Tuesday, September 25, 2007

Who pays the DRM man?

When Al Gores 'An inconvenient truth' was released on DVD it featured a bio-degradable box. Yes, the industry really cared for the environment. It brought tears to my eyes. To my surprise I found the very same DVD a few months later in an ordinary box. What had happened. Had the danger been averted in these few months? Had the news agencies missed this remarkable fact? No. For the simple reason that the industry never cared for the environment, not now not ever.

Even playing this documentary adds to the problem it is trying to solve, because the hardware burns 25 to 30 percent more energy than it actually needs to. Why? DRM. All this decoding needs cycles, more cycles means more power – about 15 watts on an average computer, more power means more carbon dioxide. And in the end, who pays for all that? You, the consumer.

Microsoft - and all its DRM buddies - continue to claim up to this very day that DRM won't affect the consumer too much, "given that cost (..) is most heavily influenced by volume". However, behind closed doors the bird is singing quite another song. The following is taken from a presentation at the WinHEC 2005. Read this and shiver.

Encryption logic
  • When content crosses 'user accessible buses' the compliance rules require it to be encrypted
  • This requires additional encryption/decryption logic thus adding to Visual Processing Unit (VPU) cost
  • This cost is passed on to all consumers.
Encryption and CPU
  • Since this uses CPU cycles, an OEM may have to bump the speed grade on the CPU to maintain equivalent multimedia performance
  • This cost is passed on to purchasers of multimedia PC’s.
Board Design
  • One way to avoid encryption for discrete graphics is to solder the VPU to the motherboard
  • This increases motherboard design costs, increases lead-times, and reduces OEM configuration flexibility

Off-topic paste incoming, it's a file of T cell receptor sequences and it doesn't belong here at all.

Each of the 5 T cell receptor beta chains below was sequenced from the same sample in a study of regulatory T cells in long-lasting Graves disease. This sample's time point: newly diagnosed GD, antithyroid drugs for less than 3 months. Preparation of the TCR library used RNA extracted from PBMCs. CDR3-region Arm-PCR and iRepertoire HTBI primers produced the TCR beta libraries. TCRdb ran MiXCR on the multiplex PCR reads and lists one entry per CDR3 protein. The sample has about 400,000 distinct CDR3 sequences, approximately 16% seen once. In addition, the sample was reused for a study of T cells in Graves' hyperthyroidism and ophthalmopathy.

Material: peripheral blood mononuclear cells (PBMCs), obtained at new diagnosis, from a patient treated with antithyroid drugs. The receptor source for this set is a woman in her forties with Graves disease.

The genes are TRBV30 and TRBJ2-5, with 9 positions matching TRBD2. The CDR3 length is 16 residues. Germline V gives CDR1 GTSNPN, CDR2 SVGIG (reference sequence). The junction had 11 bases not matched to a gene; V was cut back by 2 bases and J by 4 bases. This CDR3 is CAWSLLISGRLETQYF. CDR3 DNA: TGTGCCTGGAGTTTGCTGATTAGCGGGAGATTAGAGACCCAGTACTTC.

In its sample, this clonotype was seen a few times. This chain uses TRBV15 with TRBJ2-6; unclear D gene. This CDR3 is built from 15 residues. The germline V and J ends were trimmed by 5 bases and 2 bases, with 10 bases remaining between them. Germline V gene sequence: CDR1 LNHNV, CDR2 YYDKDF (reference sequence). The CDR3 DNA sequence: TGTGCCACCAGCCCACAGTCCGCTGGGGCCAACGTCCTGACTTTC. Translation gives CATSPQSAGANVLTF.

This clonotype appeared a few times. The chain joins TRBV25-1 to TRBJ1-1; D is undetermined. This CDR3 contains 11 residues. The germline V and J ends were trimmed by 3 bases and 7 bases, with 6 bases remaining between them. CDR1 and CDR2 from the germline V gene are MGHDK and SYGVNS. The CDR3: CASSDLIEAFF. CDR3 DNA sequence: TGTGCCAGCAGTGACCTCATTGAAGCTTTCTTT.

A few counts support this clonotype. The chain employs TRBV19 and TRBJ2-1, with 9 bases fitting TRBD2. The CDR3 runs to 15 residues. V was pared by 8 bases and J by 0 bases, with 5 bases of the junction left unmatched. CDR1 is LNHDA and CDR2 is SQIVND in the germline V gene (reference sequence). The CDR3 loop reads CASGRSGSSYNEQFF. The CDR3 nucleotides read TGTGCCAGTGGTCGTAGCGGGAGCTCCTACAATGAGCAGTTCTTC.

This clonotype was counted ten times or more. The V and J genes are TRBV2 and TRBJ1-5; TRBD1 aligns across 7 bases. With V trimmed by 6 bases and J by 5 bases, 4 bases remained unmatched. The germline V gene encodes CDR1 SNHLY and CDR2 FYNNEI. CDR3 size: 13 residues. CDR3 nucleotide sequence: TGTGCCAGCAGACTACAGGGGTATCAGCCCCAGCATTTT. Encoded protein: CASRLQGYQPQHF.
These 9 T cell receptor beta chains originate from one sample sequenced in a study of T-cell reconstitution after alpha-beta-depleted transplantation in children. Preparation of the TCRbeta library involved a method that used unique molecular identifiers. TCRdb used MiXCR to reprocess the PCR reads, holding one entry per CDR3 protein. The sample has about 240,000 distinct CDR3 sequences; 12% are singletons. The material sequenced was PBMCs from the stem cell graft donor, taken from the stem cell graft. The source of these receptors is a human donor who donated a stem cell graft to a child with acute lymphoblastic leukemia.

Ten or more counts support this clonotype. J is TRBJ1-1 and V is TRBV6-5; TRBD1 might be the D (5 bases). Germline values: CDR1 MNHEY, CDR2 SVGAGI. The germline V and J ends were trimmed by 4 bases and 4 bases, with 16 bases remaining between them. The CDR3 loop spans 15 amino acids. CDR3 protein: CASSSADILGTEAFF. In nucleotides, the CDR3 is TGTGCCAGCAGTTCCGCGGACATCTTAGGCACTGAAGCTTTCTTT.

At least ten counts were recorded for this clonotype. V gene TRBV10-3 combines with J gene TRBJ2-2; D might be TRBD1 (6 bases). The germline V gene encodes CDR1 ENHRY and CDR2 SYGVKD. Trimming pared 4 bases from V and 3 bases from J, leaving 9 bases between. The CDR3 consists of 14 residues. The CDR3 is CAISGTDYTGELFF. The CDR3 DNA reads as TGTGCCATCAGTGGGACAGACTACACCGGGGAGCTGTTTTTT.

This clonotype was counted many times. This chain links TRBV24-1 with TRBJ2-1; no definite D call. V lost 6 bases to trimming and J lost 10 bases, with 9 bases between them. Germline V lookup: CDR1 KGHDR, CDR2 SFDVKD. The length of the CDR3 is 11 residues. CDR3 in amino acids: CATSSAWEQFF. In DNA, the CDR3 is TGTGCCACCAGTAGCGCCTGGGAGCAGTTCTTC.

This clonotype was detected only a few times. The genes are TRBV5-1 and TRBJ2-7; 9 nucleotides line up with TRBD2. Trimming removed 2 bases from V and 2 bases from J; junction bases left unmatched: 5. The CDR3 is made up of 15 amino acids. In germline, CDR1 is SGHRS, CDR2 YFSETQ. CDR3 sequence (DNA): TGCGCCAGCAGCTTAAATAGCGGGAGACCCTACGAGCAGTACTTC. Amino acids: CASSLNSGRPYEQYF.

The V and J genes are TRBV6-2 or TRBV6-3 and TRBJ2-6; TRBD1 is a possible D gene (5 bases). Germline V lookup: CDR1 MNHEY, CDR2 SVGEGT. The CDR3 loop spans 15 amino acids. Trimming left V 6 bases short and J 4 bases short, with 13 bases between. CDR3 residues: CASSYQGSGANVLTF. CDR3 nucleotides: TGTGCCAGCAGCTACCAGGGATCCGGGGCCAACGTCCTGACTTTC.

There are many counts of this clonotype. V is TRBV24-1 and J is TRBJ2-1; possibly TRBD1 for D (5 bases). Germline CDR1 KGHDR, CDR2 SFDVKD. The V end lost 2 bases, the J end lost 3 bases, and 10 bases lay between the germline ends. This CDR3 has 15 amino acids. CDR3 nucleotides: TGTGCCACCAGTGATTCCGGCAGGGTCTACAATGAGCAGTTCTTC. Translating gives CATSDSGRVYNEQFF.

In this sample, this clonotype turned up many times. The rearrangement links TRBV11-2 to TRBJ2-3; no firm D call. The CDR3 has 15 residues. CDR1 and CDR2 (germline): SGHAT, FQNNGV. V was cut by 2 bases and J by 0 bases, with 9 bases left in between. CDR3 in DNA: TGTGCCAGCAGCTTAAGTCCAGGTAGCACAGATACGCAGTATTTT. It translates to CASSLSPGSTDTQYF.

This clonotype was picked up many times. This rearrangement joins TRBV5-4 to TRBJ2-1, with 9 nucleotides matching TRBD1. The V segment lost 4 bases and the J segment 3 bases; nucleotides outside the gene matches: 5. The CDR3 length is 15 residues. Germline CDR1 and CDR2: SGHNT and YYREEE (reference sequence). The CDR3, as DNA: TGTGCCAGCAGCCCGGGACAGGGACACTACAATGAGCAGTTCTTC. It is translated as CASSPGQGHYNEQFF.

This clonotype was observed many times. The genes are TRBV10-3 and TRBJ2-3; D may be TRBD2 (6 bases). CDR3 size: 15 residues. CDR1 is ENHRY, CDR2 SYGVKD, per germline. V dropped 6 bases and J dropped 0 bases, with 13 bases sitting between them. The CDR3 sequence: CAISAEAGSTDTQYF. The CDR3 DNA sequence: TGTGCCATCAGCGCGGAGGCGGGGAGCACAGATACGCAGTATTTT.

• This cost is passed on to purchasers of multimedia PC’s and may delay availability of high-performing platforms.
  • Broadcast flag requirement for analog high definition broadcasts
  • Encryption logic is required
  • Costs are passed on to consumers
  • Cable Labs approval for cable high definition broadcasts
  • High initial development and certification costs
  • Certification gates design improvements, including cost reductions
  • Costs are passed on to consumers, especially early adopters.

And for what? AACS has already been broken, like CSS, just as I predicted. I'd love to give you the link, but several blogs have been banned for doing this. And because I want you to read this, I can't help you more than I just did.

But next time Al tries to convince you to trade in your car for a bicycle, to invest in renewable energy and to walk to your vacation instead of taking the plane, be sure to tell him he has to convince his political buddies not only to accept the Kyoto protocol, but also to discard an ill-conceived law that has polluted and continues to pollute our environment. Yes, you guessed it, the DMCA. And while you're at it, mandatory use of Linux would be nice too. Vista uses too many resources, don't you think so?


c't "Machtsmisbruik"
- September 2007, Patrick Smits